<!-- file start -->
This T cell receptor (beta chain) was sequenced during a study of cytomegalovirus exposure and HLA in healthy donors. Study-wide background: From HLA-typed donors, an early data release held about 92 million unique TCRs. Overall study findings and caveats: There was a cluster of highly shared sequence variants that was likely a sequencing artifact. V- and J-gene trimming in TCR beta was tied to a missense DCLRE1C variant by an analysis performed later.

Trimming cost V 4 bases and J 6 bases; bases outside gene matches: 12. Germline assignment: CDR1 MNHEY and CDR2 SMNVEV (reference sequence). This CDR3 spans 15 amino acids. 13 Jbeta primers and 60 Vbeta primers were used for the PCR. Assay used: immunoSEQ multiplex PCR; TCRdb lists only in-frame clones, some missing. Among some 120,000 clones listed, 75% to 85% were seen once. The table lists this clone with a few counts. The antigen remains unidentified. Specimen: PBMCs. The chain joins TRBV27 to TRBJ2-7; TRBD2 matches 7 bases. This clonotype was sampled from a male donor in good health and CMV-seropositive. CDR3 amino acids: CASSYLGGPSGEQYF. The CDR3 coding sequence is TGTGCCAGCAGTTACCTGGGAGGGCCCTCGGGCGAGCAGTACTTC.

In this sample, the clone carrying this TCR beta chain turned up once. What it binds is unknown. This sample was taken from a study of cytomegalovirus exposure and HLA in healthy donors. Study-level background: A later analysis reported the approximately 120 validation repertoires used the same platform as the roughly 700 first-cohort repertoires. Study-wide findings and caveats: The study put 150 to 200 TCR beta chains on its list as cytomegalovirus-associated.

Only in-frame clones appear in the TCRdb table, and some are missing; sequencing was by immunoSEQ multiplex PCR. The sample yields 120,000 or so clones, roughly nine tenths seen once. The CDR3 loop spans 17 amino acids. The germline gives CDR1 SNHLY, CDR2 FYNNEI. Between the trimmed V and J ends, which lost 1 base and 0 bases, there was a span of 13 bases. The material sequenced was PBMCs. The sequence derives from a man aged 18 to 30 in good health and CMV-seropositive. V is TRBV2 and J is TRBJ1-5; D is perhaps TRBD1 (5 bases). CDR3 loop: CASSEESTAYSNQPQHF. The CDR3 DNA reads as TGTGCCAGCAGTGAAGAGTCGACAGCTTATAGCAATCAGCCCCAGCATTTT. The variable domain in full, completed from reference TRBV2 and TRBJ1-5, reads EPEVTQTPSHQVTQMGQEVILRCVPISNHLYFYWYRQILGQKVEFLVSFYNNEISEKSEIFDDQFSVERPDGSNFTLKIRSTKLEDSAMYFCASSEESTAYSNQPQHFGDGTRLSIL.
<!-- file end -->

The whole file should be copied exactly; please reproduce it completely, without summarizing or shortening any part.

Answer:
This T cell receptor (beta chain) was sequenced during a study of cytomegalovirus exposure and HLA in healthy donors. Study-wide background: From HLA-typed donors, an early data release held about 92 million unique TCRs. Overall study findings and caveats: There was a cluster of highly shared sequence variants that was likely a sequencing artifact. V- and J-gene trimming in TCR beta was tied to a missense DCLRE1C variant by an analysis performed later.

Trimming cost V 4 bases and J 6 bases; bases outside gene matches: 12. Germline assignment: CDR1 MNHEY and CDR2 SMNVEV (reference sequence). This CDR3 spans 15 amino acids. 13 Jbeta primers and 60 Vbeta primers were used for the PCR. Assay used: immunoSEQ multiplex PCR; TCRdb lists only in-frame clones, some missing. Among some 120,000 clones listed, 75% to 85% were seen once. The table lists this clone with a few counts. The antigen remains unidentified. Specimen: PBMCs. The chain joins TRBV27 to TRBJ2-7; TRBD2 matches 7 bases. This clonotype was sampled from a male donor in good health and CMV-seropositive. CDR3 amino acids: CASSYLGGPSGEQYF. The CDR3 coding sequence is TGTGCCAGCAGTTACCTGGGAGGGCCCTCGGGCGAGCAGTACTTC.

In this sample, the clone carrying this TCR beta chain turned up once. What it binds is unknown. This sample was taken from a study of cytomegalovirus exposure and HLA in healthy donors. Study-level background: A later analysis reported the approximately 120 validation repertoires used the same platform as the roughly 700 first-cohort repertoires. Study-wide findings and caveats: The study put 150 to 200 TCR beta chains on its list as cytomegalovirus-associated.

Only in-frame clones appear in the TCRdb table, and some are missing; sequencing was by immunoSEQ multiplex PCR. The sample yields 120,000 or so clones, roughly nine tenths seen once. The CDR3 loop spans 17 amino acids. The germline gives CDR1 SNHLY, CDR2 FYNNEI. Between the trimmed V and J ends, which lost 1 base and 0 bases, there was a span of 13 bases. The material sequenced was PBMCs. The sequence derives from a man aged 18 to 30 in good health and CMV-seropositive. V is TRBV2 and J is TRBJ1-5; D is perhaps TRBD1 (5 bases). CDR3 loop: CASSEESTAYSNQPQHF. The CDR3 DNA reads as TGTGCCAGCAGTGAAGAGTCGACAGCTTATAGCAATCAGCCCCAGCATTTT. The variable domain in full, completed from reference TRBV2 and TRBJ1-5, reads EPEVTQTPSHQVTQMGQEVILRCVPISNHLYFYWYRQILGQKVEFLVSFYNNEISEKSEIFDDQFSVERPDGSNFTLKIRSTKLEDSAMYFCASSEESTAYSNQPQHFGDGTRLSIL.